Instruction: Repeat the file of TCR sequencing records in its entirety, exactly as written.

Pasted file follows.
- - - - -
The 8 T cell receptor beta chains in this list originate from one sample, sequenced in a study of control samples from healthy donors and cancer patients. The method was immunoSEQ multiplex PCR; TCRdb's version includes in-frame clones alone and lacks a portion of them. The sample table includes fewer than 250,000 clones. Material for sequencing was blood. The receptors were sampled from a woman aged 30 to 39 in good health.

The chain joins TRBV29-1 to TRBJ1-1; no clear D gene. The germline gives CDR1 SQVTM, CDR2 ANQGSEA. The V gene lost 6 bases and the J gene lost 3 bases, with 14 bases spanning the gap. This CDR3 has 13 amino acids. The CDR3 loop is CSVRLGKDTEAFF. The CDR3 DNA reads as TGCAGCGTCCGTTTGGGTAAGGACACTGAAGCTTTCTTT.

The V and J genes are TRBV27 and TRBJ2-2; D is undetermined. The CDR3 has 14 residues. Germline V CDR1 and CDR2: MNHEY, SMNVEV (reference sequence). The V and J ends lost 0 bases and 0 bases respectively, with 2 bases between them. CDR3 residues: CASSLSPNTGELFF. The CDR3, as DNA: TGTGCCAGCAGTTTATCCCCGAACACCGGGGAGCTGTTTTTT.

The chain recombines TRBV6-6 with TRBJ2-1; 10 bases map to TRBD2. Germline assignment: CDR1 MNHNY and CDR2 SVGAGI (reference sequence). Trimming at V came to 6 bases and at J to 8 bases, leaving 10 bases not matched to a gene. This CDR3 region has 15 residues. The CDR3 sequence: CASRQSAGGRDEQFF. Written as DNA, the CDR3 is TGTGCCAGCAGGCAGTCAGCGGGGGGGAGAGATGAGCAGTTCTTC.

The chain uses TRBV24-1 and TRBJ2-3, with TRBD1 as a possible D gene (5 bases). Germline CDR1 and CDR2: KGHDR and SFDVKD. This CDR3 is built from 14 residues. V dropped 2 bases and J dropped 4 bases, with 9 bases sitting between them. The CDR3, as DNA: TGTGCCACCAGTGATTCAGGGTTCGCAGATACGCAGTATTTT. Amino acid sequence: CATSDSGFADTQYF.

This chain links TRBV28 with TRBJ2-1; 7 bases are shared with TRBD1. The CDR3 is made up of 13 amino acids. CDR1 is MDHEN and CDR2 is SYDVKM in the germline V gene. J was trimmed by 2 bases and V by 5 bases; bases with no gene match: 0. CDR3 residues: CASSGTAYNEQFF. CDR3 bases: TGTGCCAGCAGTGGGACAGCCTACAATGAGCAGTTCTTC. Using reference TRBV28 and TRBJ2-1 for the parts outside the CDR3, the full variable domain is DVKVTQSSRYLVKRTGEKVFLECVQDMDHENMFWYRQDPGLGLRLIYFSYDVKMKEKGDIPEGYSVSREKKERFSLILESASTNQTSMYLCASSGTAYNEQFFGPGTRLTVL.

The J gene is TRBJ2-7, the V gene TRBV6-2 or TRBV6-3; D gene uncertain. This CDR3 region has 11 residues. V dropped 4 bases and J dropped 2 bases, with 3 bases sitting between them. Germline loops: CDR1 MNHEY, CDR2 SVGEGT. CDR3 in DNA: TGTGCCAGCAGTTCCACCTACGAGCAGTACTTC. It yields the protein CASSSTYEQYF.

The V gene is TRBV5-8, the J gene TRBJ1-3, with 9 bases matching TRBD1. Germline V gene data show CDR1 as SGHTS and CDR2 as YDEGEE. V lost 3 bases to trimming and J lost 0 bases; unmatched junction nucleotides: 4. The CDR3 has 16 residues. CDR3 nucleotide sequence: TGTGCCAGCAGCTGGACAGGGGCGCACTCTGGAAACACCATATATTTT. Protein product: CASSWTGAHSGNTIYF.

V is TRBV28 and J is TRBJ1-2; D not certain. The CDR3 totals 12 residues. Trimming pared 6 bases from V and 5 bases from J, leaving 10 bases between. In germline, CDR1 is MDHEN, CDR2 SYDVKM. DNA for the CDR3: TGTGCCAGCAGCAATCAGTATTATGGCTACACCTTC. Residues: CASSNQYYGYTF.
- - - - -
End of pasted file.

The 8 T cell receptor beta chains in this list originate from one sample, sequenced in a study of control samples from healthy donors and cancer patients. The method was immunoSEQ multiplex PCR; TCRdb's version includes in-frame clones alone and lacks a portion of them. The sample table includes fewer than 250,000 clones. Material for sequencing was blood. The receptors were sampled from a woman aged 30 to 39 in good health.

The chain joins TRBV29-1 to TRBJ1-1; no clear D gene. The germline gives CDR1 SQVTM, CDR2 ANQGSEA. The V gene lost 6 bases and the J gene lost 3 bases, with 14 bases spanning the gap. This CDR3 has 13 amino acids. The CDR3 loop is CSVRLGKDTEAFF. The CDR3 DNA reads as TGCAGCGTCCGTTTGGGTAAGGACACTGAAGCTTTCTTT.

The V and J genes are TRBV27 and TRBJ2-2; D is undetermined. The CDR3 has 14 residues. Germline V CDR1 and CDR2: MNHEY, SMNVEV (reference sequence). The V and J ends lost 0 bases and 0 bases respectively, with 2 bases between them. CDR3 residues: CASSLSPNTGELFF. The CDR3, as DNA: TGTGCCAGCAGTTTATCCCCGAACACCGGGGAGCTGTTTTTT.

The chain recombines TRBV6-6 with TRBJ2-1; 10 bases map to TRBD2. Germline assignment: CDR1 MNHNY and CDR2 SVGAGI (reference sequence). Trimming at V came to 6 bases and at J to 8 bases, leaving 10 bases not matched to a gene. This CDR3 region has 15 residues. The CDR3 sequence: CASRQSAGGRDEQFF. Written as DNA, the CDR3 is TGTGCCAGCAGGCAGTCAGCGGGGGGGAGAGATGAGCAGTTCTTC.

The chain uses TRBV24-1 and TRBJ2-3, with TRBD1 as a possible D gene (5 bases). Germline CDR1 and CDR2: KGHDR and SFDVKD. This CDR3 is built from 14 residues. V dropped 2 bases and J dropped 4 bases, with 9 bases sitting between them. The CDR3, as DNA: TGTGCCACCAGTGATTCAGGGTTCGCAGATACGCAGTATTTT. Amino acid sequence: CATSDSGFADTQYF.

This chain links TRBV28 with TRBJ2-1; 7 bases are shared with TRBD1. The CDR3 is made up of 13 amino acids. CDR1 is MDHEN and CDR2 is SYDVKM in the germline V gene. J was trimmed by 2 bases and V by 5 bases; bases with no gene match: 0. CDR3 residues: CASSGTAYNEQFF. CDR3 bases: TGTGCCAGCAGTGGGACAGCCTACAATGAGCAGTTCTTC. Using reference TRBV28 and TRBJ2-1 for the parts outside the CDR3, the full variable domain is DVKVTQSSRYLVKRTGEKVFLECVQDMDHENMFWYRQDPGLGLRLIYFSYDVKMKEKGDIPEGYSVSREKKERFSLILESASTNQTSMYLCASSGTAYNEQFFGPGTRLTVL.

The J gene is TRBJ2-7, the V gene TRBV6-2 or TRBV6-3; D gene uncertain. This CDR3 region has 11 residues. V dropped 4 bases and J dropped 2 bases, with 3 bases sitting between them. Germline loops: CDR1 MNHEY, CDR2 SVGEGT. CDR3 in DNA: TGTGCCAGCAGTTCCACCTACGAGCAGTACTTC. It yields the protein CASSSTYEQYF.

The V gene is TRBV5-8, the J gene TRBJ1-3, with 9 bases matching TRBD1. Germline V gene data show CDR1 as SGHTS and CDR2 as YDEGEE. V lost 3 bases to trimming and J lost 0 bases; unmatched junction nucleotides: 4. The CDR3 has 16 residues. CDR3 nucleotide sequence: TGTGCCAGCAGCTGGACAGGGGCGCACTCTGGAAACACCATATATTTT. Protein product: CASSWTGAHSGNTIYF.

V is TRBV28 and J is TRBJ1-2; D not certain. The CDR3 totals 12 residues. Trimming pared 6 bases from V and 5 bases from J, leaving 10 bases between. In germline, CDR1 is MDHEN, CDR2 SYDVKM. DNA for the CDR3: TGTGCCAGCAGCAATCAGTATTATGGCTACACCTTC. Residues: CASSNQYYGYTF.